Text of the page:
My experience going overland in the two countries has definitely upped the bar for my travel experience and it’s been tough to match these expectations – there’s a lot that could be learnt on price and service by many companies in the UK!

It’s also reassured me that when I return to explore more of South America going overland is going to be the easiest and cheapest way to accomplish it.

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18 Responses

  1. Beatriz

    Hi! my name is Beatriz and I live in Peru. I’m thinking of going on a little roadtrip to Ecuador during the first days of January and was wondering if you could recommend places you like in Montañita or nearby. It would be a lot of help. Thanks!

    Reply
    • Chris

      Hey Beatriz,
      If you’re heading Ecuador way I’d check out Balsa Surf of Montanita Cabanas for accommodation. Jump in a taxi and explore Olon if you can too (only 2 mins up the road) as it’s heaps less busy!

      Reply
  2. Anna

    Hi Chris!

    thank you very much for your post about this.
    I am going to start a backpack trip from Ecuador to Peru, and then Bolivia and Argentina in 1 month and I was reading about crossing borders…I was starting to get scared. I go alone and it is the first time I travel around south America.
    I heard before about cruz del sur so I would take that bus company.

    thanks again for the info!

    Reply
    • Chris

      No worries Anna! I’ll admit I’d heard some bad stories about the border hence paying a bit more fro a better bus company. It was pretty smooth actually and I can say it was no where near as bad as I expected!
      Good luck with your trip – make sure you stop off in Montanita and come say hi!

      Reply
  3. Paul

    Hi Chris, did you book your tickets online? I’ve just looked at the Guayaquil – Mancora busses with the company you used and prices were 4x as high at $80

    Reply
    • Chris

      Hey Paul, I booked mine on the ground in Montanita. I’ve actually just redone the trip last month and it was still around $25USD You can also sort it at Guayaquil bus terminal, although you need to arrive early as they’re sometime full.

      Reply
  4. alassane

    Hello my name is alassane I need to visit ecuado & peru & chili but I need to know some info about the crossing boarder if anybody can advice plz ..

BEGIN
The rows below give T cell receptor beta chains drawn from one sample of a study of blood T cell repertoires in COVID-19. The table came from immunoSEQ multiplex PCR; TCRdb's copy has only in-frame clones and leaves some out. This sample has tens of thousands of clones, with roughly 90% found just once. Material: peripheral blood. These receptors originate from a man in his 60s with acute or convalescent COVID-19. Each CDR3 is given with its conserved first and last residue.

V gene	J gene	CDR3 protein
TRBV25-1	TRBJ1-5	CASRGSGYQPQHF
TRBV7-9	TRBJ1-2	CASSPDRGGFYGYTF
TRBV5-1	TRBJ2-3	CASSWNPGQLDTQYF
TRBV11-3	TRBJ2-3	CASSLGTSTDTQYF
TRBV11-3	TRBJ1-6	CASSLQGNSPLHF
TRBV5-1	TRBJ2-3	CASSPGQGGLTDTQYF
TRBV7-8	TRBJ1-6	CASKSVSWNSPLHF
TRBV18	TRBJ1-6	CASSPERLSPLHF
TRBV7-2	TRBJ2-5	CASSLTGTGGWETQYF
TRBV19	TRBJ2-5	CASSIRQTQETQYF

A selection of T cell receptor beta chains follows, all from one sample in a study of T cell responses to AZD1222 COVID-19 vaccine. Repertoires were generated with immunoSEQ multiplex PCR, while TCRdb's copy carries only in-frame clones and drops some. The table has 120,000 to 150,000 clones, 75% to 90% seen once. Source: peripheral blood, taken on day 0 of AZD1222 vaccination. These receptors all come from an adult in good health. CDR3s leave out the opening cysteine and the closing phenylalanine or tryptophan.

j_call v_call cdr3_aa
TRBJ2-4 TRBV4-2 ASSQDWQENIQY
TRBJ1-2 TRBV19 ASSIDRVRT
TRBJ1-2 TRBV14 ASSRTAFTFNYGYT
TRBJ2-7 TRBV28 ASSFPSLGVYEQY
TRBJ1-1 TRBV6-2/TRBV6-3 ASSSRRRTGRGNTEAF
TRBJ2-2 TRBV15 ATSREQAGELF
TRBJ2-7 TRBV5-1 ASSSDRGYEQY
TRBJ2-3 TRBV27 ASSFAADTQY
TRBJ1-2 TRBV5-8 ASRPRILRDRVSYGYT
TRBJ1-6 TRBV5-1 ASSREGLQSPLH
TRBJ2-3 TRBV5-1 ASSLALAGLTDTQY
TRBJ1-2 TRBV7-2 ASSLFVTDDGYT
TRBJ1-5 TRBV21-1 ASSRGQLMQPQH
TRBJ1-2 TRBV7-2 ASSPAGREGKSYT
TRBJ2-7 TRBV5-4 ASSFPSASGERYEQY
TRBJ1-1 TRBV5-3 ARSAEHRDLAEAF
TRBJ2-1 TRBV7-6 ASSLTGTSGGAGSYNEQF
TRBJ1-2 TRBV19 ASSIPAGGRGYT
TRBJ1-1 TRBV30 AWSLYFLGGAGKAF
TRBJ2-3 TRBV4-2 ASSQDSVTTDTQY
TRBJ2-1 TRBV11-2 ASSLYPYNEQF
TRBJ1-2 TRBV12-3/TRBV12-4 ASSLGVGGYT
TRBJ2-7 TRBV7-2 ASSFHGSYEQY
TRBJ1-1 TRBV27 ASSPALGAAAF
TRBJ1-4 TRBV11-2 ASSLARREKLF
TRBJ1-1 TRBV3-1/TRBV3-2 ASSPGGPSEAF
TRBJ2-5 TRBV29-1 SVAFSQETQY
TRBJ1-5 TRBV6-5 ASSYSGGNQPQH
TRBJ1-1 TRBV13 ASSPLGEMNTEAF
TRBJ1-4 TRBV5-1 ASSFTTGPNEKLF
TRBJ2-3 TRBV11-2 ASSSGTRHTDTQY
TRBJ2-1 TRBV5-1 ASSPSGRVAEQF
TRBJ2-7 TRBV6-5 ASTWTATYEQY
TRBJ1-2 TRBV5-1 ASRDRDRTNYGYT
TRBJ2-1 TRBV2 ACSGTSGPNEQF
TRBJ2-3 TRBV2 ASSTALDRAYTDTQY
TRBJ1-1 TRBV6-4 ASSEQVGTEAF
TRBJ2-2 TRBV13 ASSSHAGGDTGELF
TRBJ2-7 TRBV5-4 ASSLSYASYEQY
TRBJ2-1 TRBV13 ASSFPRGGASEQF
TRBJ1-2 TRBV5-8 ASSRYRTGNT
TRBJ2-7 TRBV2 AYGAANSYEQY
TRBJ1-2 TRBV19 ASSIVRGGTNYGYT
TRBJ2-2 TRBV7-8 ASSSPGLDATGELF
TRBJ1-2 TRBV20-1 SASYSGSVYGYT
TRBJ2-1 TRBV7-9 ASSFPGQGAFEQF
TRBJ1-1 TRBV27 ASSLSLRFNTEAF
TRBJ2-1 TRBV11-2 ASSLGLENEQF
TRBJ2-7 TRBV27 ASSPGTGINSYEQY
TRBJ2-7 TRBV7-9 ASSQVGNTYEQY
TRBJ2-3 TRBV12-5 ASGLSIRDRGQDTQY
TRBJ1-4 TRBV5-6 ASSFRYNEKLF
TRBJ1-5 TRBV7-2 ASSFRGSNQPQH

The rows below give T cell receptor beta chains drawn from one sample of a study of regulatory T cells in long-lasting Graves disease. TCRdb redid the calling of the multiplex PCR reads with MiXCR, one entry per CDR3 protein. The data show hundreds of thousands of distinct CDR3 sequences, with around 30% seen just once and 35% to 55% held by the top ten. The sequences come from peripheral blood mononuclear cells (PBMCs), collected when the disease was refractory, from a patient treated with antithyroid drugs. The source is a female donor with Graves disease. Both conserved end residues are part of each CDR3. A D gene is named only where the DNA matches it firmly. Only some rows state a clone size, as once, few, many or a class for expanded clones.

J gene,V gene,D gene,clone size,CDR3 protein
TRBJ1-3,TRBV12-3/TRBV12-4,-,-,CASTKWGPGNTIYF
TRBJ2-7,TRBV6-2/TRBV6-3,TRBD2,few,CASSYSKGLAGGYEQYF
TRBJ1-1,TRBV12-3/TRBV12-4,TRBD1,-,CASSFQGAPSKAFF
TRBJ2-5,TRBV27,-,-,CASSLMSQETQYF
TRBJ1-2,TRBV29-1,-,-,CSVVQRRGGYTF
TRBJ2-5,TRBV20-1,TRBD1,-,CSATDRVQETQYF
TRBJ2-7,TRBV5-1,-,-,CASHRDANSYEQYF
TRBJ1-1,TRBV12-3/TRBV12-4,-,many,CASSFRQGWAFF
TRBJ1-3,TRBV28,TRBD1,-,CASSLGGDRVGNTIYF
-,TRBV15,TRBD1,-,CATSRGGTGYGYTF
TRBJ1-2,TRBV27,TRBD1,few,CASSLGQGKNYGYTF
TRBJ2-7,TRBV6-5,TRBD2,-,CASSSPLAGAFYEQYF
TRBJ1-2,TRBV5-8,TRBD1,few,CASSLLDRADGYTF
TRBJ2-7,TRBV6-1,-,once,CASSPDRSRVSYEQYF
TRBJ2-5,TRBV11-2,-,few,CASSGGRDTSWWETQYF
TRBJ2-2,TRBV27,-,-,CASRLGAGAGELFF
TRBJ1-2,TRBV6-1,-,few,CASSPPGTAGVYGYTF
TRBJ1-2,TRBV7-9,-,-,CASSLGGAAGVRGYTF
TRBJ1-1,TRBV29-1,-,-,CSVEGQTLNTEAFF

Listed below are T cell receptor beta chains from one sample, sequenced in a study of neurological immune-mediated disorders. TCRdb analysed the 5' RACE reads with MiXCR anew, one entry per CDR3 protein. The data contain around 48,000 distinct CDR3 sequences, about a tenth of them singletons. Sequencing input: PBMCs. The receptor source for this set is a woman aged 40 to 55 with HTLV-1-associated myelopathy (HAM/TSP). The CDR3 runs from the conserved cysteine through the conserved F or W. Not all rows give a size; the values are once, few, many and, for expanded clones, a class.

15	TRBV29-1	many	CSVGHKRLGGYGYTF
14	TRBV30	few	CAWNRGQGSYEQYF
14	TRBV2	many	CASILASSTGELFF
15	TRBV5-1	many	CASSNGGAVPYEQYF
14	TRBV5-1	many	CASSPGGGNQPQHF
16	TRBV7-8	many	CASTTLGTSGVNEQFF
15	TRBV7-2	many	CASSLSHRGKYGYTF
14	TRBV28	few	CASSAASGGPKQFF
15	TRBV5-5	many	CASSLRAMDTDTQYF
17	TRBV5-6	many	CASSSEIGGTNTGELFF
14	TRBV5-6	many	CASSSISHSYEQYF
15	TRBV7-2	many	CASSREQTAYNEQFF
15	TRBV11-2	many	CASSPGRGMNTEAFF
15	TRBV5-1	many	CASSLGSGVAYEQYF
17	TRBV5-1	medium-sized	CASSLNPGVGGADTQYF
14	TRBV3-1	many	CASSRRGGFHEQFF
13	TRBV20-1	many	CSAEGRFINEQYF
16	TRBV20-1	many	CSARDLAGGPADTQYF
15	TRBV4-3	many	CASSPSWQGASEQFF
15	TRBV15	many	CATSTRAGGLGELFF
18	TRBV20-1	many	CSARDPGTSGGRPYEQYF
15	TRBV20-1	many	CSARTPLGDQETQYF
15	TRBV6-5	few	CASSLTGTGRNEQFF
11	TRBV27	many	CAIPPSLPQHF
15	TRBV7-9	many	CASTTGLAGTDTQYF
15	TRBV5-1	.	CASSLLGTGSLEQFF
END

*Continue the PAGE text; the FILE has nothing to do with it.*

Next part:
Reply
    • Chris

      Hey Alassane – I used the bus company Cruz Del Sur and they made it all really easy.

      Reply
  5. Ryan

    Howzit Chris, Cheerz for the good info bro. Am heading to Equador from Peru Next Feb and just been looking up best way to get there. Cheerz GREAT info.

    Will u still b in Montanita then or moved on??? I’m a surfer from NZ and would love to hook into some waves. Not travelling with a board as I’m going further afield, but will get a board one way or another while I’m there.

    Reply
      • Ryan

        Chris on the off chance u know where I might find some action… I am also a DJ and will have the necessary gear to lay down some tunes. U know of anywhere I might be able to ply my trade in Montanita??

      • Chris

        Hey Ryan, there’s a few bigger bars and clubs that you might be able to grab some work in – Nativa Bambu is the main one, might be worth dropping them an email

  6. Ryan

    cheers man… i actually live in Vanuatu, up in the islands of da south pacific. Never know when travellers paths may cross. Enjoy Asia bro

    Reply
  7. Ryan

    Thanks HEAPS Chris… Safe travels & I trust you’ll find the GREEN ROOM where ever u surf, take it easy

    Reply
  8. Henry

    Hi Chris, thanks for the advice.
    I’m planning on doing this trip soon and I was wondering about what you did with hostels? Did you book in advance or just find one when you arrived?
    Cheers

    Reply
    • Chris

      Hey Henry, stoked to hear you’re heading that way, you’ll have a blast!
      Hostel wise I did book slightly in advance at places like Montanita and Mancora as I knew they’d be popular.

      Reply